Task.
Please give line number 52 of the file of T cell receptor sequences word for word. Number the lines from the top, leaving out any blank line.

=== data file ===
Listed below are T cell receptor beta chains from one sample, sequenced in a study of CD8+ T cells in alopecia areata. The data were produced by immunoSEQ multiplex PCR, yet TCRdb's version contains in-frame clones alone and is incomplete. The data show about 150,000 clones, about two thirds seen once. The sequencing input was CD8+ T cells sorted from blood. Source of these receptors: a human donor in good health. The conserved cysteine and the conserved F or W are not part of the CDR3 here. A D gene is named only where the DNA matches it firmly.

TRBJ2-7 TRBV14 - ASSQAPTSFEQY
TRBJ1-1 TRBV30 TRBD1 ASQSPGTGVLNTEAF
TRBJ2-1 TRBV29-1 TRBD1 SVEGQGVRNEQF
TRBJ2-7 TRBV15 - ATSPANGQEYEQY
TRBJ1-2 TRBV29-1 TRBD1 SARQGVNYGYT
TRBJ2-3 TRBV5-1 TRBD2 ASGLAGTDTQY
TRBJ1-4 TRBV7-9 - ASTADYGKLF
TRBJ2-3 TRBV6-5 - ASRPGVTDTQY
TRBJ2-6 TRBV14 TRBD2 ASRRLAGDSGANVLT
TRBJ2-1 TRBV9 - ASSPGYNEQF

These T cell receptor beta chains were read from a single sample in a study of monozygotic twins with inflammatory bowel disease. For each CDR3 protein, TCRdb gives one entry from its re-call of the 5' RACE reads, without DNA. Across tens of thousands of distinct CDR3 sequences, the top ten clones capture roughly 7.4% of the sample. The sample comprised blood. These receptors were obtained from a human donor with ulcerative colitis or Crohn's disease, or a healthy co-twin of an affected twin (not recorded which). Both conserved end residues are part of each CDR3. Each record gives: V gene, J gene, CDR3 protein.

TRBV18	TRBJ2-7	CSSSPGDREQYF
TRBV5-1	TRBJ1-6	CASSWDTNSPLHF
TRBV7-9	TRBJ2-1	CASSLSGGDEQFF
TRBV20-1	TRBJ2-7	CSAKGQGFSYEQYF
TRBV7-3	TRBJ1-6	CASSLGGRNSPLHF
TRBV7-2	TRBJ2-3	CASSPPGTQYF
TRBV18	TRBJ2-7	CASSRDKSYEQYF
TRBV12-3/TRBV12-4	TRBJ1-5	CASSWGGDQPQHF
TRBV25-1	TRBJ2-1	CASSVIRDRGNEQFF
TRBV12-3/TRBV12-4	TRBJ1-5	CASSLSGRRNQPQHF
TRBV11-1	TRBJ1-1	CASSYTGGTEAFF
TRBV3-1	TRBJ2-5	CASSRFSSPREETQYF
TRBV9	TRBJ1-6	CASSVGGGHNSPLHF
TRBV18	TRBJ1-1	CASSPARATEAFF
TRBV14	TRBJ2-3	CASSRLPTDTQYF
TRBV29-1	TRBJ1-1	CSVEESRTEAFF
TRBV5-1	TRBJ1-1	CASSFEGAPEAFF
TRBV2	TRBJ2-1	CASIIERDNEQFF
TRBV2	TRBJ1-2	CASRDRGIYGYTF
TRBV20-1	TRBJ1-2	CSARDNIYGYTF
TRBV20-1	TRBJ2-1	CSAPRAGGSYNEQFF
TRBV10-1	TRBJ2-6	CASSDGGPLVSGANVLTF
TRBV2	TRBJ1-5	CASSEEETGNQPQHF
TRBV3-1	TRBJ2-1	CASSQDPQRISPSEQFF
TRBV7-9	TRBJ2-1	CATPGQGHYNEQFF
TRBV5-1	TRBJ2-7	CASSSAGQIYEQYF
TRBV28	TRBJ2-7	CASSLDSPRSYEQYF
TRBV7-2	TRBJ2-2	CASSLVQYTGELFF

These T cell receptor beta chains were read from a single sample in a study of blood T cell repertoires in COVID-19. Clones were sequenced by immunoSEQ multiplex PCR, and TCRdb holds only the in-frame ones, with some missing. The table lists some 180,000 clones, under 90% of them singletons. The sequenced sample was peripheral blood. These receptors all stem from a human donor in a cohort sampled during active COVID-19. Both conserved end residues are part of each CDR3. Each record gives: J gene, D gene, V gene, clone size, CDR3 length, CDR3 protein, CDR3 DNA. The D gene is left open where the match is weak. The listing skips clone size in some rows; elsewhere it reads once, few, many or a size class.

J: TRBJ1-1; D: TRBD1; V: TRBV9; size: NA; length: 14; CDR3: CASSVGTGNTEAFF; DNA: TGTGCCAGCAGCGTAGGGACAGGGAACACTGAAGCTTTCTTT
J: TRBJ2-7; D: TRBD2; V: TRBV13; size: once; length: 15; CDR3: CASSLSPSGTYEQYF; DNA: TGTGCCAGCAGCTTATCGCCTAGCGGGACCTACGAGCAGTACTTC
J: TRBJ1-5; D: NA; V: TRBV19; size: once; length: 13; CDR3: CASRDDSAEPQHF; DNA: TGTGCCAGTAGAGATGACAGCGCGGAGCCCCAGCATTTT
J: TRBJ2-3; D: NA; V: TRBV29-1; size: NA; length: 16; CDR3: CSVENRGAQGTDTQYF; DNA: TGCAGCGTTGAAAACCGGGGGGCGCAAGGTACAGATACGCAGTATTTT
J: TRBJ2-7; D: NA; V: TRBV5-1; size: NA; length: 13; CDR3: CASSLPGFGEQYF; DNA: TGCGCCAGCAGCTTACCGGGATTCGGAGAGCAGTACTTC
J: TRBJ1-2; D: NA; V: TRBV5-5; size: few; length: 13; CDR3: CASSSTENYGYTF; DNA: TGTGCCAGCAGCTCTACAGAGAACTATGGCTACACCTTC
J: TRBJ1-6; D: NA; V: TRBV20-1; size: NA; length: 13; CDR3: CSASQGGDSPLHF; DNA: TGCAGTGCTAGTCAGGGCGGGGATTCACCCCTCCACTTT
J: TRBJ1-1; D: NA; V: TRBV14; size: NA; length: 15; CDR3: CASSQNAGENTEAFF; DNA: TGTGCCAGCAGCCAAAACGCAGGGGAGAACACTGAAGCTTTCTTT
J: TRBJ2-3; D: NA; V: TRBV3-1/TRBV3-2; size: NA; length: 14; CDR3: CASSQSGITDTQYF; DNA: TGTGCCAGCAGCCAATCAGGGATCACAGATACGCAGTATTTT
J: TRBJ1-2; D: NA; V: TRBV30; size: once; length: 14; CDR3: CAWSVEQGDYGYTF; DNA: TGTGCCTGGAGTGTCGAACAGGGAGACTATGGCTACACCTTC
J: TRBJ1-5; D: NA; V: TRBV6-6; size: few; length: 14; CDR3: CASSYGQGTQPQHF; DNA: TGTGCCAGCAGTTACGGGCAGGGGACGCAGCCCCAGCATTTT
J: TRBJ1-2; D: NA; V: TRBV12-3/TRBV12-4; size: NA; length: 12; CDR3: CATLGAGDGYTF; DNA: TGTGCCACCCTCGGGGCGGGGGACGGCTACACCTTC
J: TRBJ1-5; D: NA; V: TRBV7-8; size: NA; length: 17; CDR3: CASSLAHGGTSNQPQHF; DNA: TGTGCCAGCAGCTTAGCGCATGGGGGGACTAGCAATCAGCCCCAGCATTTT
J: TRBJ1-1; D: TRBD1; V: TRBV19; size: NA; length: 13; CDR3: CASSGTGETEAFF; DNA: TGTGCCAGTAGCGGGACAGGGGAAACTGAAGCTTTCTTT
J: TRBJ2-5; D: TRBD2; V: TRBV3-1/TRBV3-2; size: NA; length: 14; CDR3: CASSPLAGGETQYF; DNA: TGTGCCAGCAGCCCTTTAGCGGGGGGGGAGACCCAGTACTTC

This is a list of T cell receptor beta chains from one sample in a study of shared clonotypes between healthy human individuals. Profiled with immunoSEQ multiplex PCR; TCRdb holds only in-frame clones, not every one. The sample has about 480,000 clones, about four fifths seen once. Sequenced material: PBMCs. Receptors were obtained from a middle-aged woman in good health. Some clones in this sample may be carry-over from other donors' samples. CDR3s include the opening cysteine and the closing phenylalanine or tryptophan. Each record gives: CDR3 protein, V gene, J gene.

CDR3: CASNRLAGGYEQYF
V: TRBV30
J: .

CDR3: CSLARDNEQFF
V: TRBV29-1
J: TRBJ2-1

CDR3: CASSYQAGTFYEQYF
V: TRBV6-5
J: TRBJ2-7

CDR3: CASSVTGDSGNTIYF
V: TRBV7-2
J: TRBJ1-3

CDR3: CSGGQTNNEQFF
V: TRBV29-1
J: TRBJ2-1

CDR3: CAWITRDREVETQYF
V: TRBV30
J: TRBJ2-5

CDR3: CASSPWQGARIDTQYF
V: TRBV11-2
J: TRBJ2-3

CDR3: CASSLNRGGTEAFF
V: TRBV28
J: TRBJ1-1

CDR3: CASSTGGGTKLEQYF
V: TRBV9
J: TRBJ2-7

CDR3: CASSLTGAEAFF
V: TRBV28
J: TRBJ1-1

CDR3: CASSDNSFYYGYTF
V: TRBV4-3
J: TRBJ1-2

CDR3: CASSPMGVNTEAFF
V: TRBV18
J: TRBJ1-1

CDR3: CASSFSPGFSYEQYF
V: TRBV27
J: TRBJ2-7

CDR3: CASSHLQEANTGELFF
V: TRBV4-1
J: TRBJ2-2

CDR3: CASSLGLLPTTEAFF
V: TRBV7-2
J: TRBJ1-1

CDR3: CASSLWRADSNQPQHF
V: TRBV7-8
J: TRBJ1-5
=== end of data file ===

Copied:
J: TRBJ1-5; D: NA; V: TRBV6-6; size: few; length: 14; CDR3: CASSYGQGTQPQHF; DNA: TGTGCCAGCAGTTACGGGCAGGGGACGCAGCCCCAGCATTTT